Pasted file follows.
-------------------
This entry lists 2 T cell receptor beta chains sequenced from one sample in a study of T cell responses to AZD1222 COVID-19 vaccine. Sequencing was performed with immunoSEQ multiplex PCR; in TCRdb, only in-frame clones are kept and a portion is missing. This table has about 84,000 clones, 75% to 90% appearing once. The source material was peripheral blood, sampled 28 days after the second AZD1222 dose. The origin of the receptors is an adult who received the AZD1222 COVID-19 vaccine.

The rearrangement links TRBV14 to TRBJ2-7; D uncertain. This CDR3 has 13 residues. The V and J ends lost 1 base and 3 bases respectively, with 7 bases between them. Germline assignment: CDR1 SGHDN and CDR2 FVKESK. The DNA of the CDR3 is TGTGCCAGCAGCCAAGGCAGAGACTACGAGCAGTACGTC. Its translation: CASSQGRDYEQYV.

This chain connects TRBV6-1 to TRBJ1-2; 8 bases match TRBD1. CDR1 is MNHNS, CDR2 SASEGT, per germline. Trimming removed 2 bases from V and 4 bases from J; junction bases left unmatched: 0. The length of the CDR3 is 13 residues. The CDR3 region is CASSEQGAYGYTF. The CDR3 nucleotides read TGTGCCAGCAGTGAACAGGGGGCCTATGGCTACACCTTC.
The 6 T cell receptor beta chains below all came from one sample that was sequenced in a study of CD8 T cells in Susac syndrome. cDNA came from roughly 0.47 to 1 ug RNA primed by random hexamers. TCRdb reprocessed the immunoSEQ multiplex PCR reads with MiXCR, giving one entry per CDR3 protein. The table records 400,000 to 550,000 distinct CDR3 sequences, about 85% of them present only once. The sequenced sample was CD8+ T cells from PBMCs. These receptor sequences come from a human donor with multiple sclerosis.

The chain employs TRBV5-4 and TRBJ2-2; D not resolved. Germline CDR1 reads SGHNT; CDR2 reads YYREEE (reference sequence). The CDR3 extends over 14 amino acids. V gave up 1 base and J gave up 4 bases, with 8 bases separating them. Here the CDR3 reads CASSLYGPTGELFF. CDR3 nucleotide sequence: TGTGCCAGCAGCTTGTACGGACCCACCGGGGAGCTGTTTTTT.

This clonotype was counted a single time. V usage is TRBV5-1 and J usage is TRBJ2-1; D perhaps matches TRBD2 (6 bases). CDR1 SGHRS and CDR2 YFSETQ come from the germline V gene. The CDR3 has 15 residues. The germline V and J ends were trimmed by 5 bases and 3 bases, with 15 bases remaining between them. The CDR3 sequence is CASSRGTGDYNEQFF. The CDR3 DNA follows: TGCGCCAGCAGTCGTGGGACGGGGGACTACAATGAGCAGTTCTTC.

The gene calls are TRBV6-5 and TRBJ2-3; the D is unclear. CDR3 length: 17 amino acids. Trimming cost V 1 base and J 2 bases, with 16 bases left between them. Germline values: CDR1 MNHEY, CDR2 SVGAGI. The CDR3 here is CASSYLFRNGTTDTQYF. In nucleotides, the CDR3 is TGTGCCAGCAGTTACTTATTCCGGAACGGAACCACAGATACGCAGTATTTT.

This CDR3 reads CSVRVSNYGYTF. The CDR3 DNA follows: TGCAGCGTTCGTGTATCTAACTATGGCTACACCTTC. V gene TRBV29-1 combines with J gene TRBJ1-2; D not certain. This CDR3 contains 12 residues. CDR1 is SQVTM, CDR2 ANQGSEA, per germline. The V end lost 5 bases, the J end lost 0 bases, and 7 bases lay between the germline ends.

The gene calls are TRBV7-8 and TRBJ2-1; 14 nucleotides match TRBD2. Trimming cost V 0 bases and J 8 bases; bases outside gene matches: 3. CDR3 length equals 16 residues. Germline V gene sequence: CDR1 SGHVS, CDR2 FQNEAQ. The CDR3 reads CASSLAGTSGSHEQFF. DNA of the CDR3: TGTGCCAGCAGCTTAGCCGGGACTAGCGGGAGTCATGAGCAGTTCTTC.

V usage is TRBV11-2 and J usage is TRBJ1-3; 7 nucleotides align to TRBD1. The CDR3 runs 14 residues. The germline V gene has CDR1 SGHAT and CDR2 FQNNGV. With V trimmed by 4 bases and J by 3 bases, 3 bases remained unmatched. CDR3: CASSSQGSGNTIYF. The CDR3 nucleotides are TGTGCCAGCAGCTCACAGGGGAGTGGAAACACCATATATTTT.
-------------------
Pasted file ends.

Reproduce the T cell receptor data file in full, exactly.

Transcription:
This entry lists 2 T cell receptor beta chains sequenced from one sample in a study of T cell responses to AZD1222 COVID-19 vaccine. Sequencing was performed with immunoSEQ multiplex PCR; in TCRdb, only in-frame clones are kept and a portion is missing. This table has about 84,000 clones, 75% to 90% appearing once. The source material was peripheral blood, sampled 28 days after the second AZD1222 dose. The origin of the receptors is an adult who received the AZD1222 COVID-19 vaccine.

The rearrangement links TRBV14 to TRBJ2-7; D uncertain. This CDR3 has 13 residues. The V and J ends lost 1 base and 3 bases respectively, with 7 bases between them. Germline assignment: CDR1 SGHDN and CDR2 FVKESK. The DNA of the CDR3 is TGTGCCAGCAGCCAAGGCAGAGACTACGAGCAGTACGTC. Its translation: CASSQGRDYEQYV.

This chain connects TRBV6-1 to TRBJ1-2; 8 bases match TRBD1. CDR1 is MNHNS, CDR2 SASEGT, per germline. Trimming removed 2 bases from V and 4 bases from J; junction bases left unmatched: 0. The length of the CDR3 is 13 residues. The CDR3 region is CASSEQGAYGYTF. The CDR3 nucleotides read TGTGCCAGCAGTGAACAGGGGGCCTATGGCTACACCTTC.
The 6 T cell receptor beta chains below all came from one sample that was sequenced in a study of CD8 T cells in Susac syndrome. cDNA came from roughly 0.47 to 1 ug RNA primed by random hexamers. TCRdb reprocessed the immunoSEQ multiplex PCR reads with MiXCR, giving one entry per CDR3 protein. The table records 400,000 to 550,000 distinct CDR3 sequences, about 85% of them present only once. The sequenced sample was CD8+ T cells from PBMCs. These receptor sequences come from a human donor with multiple sclerosis.

The chain employs TRBV5-4 and TRBJ2-2; D not resolved. Germline CDR1 reads SGHNT; CDR2 reads YYREEE (reference sequence). The CDR3 extends over 14 amino acids. V gave up 1 base and J gave up 4 bases, with 8 bases separating them. Here the CDR3 reads CASSLYGPTGELFF. CDR3 nucleotide sequence: TGTGCCAGCAGCTTGTACGGACCCACCGGGGAGCTGTTTTTT.

This clonotype was counted a single time. V usage is TRBV5-1 and J usage is TRBJ2-1; D perhaps matches TRBD2 (6 bases). CDR1 SGHRS and CDR2 YFSETQ come from the germline V gene. The CDR3 has 15 residues. The germline V and J ends were trimmed by 5 bases and 3 bases, with 15 bases remaining between them. The CDR3 sequence is CASSRGTGDYNEQFF. The CDR3 DNA follows: TGCGCCAGCAGTCGTGGGACGGGGGACTACAATGAGCAGTTCTTC.

The gene calls are TRBV6-5 and TRBJ2-3; the D is unclear. CDR3 length: 17 amino acids. Trimming cost V 1 base and J 2 bases, with 16 bases left between them. Germline values: CDR1 MNHEY, CDR2 SVGAGI. The CDR3 here is CASSYLFRNGTTDTQYF. In nucleotides, the CDR3 is TGTGCCAGCAGTTACTTATTCCGGAACGGAACCACAGATACGCAGTATTTT.

This CDR3 reads CSVRVSNYGYTF. The CDR3 DNA follows: TGCAGCGTTCGTGTATCTAACTATGGCTACACCTTC. V gene TRBV29-1 combines with J gene TRBJ1-2; D not certain. This CDR3 contains 12 residues. CDR1 is SQVTM, CDR2 ANQGSEA, per germline. The V end lost 5 bases, the J end lost 0 bases, and 7 bases lay between the germline ends.

The gene calls are TRBV7-8 and TRBJ2-1; 14 nucleotides match TRBD2. Trimming cost V 0 bases and J 8 bases; bases outside gene matches: 3. CDR3 length equals 16 residues. Germline V gene sequence: CDR1 SGHVS, CDR2 FQNEAQ. The CDR3 reads CASSLAGTSGSHEQFF. DNA of the CDR3: TGTGCCAGCAGCTTAGCCGGGACTAGCGGGAGTCATGAGCAGTTCTTC.

V usage is TRBV11-2 and J usage is TRBJ1-3; 7 nucleotides align to TRBD1. The CDR3 runs 14 residues. The germline V gene has CDR1 SGHAT and CDR2 FQNNGV. With V trimmed by 4 bases and J by 3 bases, 3 bases remained unmatched. CDR3: CASSSQGSGNTIYF. The CDR3 nucleotides are TGTGCCAGCAGCTCACAGGGGAGTGGAAACACCATATATTTT.